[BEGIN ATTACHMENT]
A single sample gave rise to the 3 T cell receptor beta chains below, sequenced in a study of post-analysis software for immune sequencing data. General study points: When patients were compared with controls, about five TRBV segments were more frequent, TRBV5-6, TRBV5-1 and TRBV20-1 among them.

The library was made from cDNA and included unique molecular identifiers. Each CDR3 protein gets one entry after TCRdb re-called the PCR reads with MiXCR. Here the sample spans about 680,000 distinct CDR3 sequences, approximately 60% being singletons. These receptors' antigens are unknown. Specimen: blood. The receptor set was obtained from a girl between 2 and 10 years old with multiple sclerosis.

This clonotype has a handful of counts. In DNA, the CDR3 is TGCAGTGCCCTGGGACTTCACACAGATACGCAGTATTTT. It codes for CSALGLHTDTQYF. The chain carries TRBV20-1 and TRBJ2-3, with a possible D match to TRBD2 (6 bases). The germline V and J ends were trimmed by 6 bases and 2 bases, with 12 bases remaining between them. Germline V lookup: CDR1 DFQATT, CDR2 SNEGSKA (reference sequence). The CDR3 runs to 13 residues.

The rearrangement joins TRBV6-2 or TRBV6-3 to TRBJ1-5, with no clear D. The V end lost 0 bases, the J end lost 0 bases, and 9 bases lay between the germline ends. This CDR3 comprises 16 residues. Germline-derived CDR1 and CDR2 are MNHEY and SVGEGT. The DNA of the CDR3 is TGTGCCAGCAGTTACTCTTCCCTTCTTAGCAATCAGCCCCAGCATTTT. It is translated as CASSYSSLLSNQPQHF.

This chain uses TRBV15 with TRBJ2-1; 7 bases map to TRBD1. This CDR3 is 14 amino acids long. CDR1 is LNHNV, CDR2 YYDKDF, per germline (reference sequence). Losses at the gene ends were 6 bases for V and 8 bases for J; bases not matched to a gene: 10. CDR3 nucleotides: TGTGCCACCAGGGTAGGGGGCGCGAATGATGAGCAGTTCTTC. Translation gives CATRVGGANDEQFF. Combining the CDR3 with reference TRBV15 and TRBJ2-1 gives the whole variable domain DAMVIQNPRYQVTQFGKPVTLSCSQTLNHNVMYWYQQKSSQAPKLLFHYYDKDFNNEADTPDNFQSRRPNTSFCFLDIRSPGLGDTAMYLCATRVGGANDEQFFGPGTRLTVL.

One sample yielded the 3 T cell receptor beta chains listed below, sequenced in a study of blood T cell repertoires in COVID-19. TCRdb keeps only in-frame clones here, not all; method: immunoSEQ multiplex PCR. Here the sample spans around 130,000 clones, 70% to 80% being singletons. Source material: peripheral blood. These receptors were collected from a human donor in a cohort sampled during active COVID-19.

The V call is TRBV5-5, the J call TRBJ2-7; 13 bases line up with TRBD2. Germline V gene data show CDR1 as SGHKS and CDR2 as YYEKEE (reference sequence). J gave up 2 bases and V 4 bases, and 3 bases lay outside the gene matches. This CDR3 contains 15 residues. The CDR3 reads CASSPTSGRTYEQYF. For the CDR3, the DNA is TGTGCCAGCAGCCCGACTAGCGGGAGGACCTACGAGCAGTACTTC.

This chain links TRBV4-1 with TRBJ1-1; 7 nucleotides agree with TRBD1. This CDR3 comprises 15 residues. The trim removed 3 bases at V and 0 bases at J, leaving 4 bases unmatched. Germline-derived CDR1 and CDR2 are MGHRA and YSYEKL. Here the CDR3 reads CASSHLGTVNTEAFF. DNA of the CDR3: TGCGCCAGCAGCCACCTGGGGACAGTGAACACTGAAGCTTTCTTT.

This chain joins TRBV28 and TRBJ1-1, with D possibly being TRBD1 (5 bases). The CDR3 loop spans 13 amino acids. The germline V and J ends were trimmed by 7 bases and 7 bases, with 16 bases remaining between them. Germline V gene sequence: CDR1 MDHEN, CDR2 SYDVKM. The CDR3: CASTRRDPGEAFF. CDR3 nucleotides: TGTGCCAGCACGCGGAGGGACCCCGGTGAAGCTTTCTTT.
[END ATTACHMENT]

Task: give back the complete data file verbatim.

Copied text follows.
A single sample gave rise to the 3 T cell receptor beta chains below, sequenced in a study of post-analysis software for immune sequencing data. General study points: When patients were compared with controls, about five TRBV segments were more frequent, TRBV5-6, TRBV5-1 and TRBV20-1 among them.

The library was made from cDNA and included unique molecular identifiers. Each CDR3 protein gets one entry after TCRdb re-called the PCR reads with MiXCR. Here the sample spans about 680,000 distinct CDR3 sequences, approximately 60% being singletons. These receptors' antigens are unknown. Specimen: blood. The receptor set was obtained from a girl between 2 and 10 years old with multiple sclerosis.

This clonotype has a handful of counts. In DNA, the CDR3 is TGCAGTGCCCTGGGACTTCACACAGATACGCAGTATTTT. It codes for CSALGLHTDTQYF. The chain carries TRBV20-1 and TRBJ2-3, with a possible D match to TRBD2 (6 bases). The germline V and J ends were trimmed by 6 bases and 2 bases, with 12 bases remaining between them. Germline V lookup: CDR1 DFQATT, CDR2 SNEGSKA (reference sequence). The CDR3 runs to 13 residues.

The rearrangement joins TRBV6-2 or TRBV6-3 to TRBJ1-5, with no clear D. The V end lost 0 bases, the J end lost 0 bases, and 9 bases lay between the germline ends. This CDR3 comprises 16 residues. Germline-derived CDR1 and CDR2 are MNHEY and SVGEGT. The DNA of the CDR3 is TGTGCCAGCAGTTACTCTTCCCTTCTTAGCAATCAGCCCCAGCATTTT. It is translated as CASSYSSLLSNQPQHF.

This chain uses TRBV15 with TRBJ2-1; 7 bases map to TRBD1. This CDR3 is 14 amino acids long. CDR1 is LNHNV, CDR2 YYDKDF, per germline (reference sequence). Losses at the gene ends were 6 bases for V and 8 bases for J; bases not matched to a gene: 10. CDR3 nucleotides: TGTGCCACCAGGGTAGGGGGCGCGAATGATGAGCAGTTCTTC. Translation gives CATRVGGANDEQFF. Combining the CDR3 with reference TRBV15 and TRBJ2-1 gives the whole variable domain DAMVIQNPRYQVTQFGKPVTLSCSQTLNHNVMYWYQQKSSQAPKLLFHYYDKDFNNEADTPDNFQSRRPNTSFCFLDIRSPGLGDTAMYLCATRVGGANDEQFFGPGTRLTVL.

One sample yielded the 3 T cell receptor beta chains listed below, sequenced in a study of blood T cell repertoires in COVID-19. TCRdb keeps only in-frame clones here, not all; method: immunoSEQ multiplex PCR. Here the sample spans around 130,000 clones, 70% to 80% being singletons. Source material: peripheral blood. These receptors were collected from a human donor in a cohort sampled during active COVID-19.

The V call is TRBV5-5, the J call TRBJ2-7; 13 bases line up with TRBD2. Germline V gene data show CDR1 as SGHKS and CDR2 as YYEKEE (reference sequence). J gave up 2 bases and V 4 bases, and 3 bases lay outside the gene matches. This CDR3 contains 15 residues. The CDR3 reads CASSPTSGRTYEQYF. For the CDR3, the DNA is TGTGCCAGCAGCCCGACTAGCGGGAGGACCTACGAGCAGTACTTC.

This chain links TRBV4-1 with TRBJ1-1; 7 nucleotides agree with TRBD1. This CDR3 comprises 15 residues. The trim removed 3 bases at V and 0 bases at J, leaving 4 bases unmatched. Germline-derived CDR1 and CDR2 are MGHRA and YSYEKL. Here the CDR3 reads CASSHLGTVNTEAFF. DNA of the CDR3: TGCGCCAGCAGCCACCTGGGGACAGTGAACACTGAAGCTTTCTTT.

This chain joins TRBV28 and TRBJ1-1, with D possibly being TRBD1 (5 bases). The CDR3 loop spans 13 amino acids. The germline V and J ends were trimmed by 7 bases and 7 bases, with 16 bases remaining between them. Germline V gene sequence: CDR1 MDHEN, CDR2 SYDVKM. The CDR3: CASTRRDPGEAFF. CDR3 nucleotides: TGTGCCAGCACGCGGAGGGACCCCGGTGAAGCTTTCTTT.